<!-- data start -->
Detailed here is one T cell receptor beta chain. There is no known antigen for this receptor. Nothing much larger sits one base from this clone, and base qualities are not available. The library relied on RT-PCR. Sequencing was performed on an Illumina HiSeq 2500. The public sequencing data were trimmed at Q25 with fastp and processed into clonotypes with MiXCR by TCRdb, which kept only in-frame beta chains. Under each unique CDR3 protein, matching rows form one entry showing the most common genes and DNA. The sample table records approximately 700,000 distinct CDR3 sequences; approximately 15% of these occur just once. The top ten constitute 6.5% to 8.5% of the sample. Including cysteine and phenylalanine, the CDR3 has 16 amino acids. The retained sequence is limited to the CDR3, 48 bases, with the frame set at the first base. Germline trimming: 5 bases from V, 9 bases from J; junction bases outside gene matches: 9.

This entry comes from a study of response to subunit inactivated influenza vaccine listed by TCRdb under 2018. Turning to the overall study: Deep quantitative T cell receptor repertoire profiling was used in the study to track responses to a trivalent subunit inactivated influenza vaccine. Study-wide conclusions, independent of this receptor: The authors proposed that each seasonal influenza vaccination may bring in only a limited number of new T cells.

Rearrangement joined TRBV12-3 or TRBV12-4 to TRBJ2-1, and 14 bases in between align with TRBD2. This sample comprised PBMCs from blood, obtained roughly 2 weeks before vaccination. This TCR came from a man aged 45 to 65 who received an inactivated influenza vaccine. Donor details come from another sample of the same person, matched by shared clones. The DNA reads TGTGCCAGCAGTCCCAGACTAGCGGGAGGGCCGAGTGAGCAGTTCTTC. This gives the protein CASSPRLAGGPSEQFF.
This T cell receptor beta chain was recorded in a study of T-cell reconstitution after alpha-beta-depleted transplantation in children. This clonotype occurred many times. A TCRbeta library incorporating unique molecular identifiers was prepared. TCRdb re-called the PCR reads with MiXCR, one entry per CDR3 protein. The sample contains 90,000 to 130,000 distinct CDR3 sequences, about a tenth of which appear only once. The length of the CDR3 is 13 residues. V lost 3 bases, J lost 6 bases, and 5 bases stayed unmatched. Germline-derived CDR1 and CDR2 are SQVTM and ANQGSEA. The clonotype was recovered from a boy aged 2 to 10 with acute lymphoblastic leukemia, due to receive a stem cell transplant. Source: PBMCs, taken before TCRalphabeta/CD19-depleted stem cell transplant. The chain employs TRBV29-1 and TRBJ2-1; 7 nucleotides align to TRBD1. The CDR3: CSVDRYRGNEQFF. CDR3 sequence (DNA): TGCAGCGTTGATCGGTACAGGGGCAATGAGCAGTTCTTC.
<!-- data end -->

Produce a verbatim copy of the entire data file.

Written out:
Detailed here is one T cell receptor beta chain. There is no known antigen for this receptor. Nothing much larger sits one base from this clone, and base qualities are not available. The library relied on RT-PCR. Sequencing was performed on an Illumina HiSeq 2500. The public sequencing data were trimmed at Q25 with fastp and processed into clonotypes with MiXCR by TCRdb, which kept only in-frame beta chains. Under each unique CDR3 protein, matching rows form one entry showing the most common genes and DNA. The sample table records approximately 700,000 distinct CDR3 sequences; approximately 15% of these occur just once. The top ten constitute 6.5% to 8.5% of the sample. Including cysteine and phenylalanine, the CDR3 has 16 amino acids. The retained sequence is limited to the CDR3, 48 bases, with the frame set at the first base. Germline trimming: 5 bases from V, 9 bases from J; junction bases outside gene matches: 9.

This entry comes from a study of response to subunit inactivated influenza vaccine listed by TCRdb under 2018. Turning to the overall study: Deep quantitative T cell receptor repertoire profiling was used in the study to track responses to a trivalent subunit inactivated influenza vaccine. Study-wide conclusions, independent of this receptor: The authors proposed that each seasonal influenza vaccination may bring in only a limited number of new T cells.

Rearrangement joined TRBV12-3 or TRBV12-4 to TRBJ2-1, and 14 bases in between align with TRBD2. This sample comprised PBMCs from blood, obtained roughly 2 weeks before vaccination. This TCR came from a man aged 45 to 65 who received an inactivated influenza vaccine. Donor details come from another sample of the same person, matched by shared clones. The DNA reads TGTGCCAGCAGTCCCAGACTAGCGGGAGGGCCGAGTGAGCAGTTCTTC. This gives the protein CASSPRLAGGPSEQFF.
This T cell receptor beta chain was recorded in a study of T-cell reconstitution after alpha-beta-depleted transplantation in children. This clonotype occurred many times. A TCRbeta library incorporating unique molecular identifiers was prepared. TCRdb re-called the PCR reads with MiXCR, one entry per CDR3 protein. The sample contains 90,000 to 130,000 distinct CDR3 sequences, about a tenth of which appear only once. The length of the CDR3 is 13 residues. V lost 3 bases, J lost 6 bases, and 5 bases stayed unmatched. Germline-derived CDR1 and CDR2 are SQVTM and ANQGSEA. The clonotype was recovered from a boy aged 2 to 10 with acute lymphoblastic leukemia, due to receive a stem cell transplant. Source: PBMCs, taken before TCRalphabeta/CD19-depleted stem cell transplant. The chain employs TRBV29-1 and TRBJ2-1; 7 nucleotides align to TRBD1. The CDR3: CSVDRYRGNEQFF. CDR3 sequence (DNA): TGCAGCGTTGATCGGTACAGGGGCAATGAGCAGTTCTTC.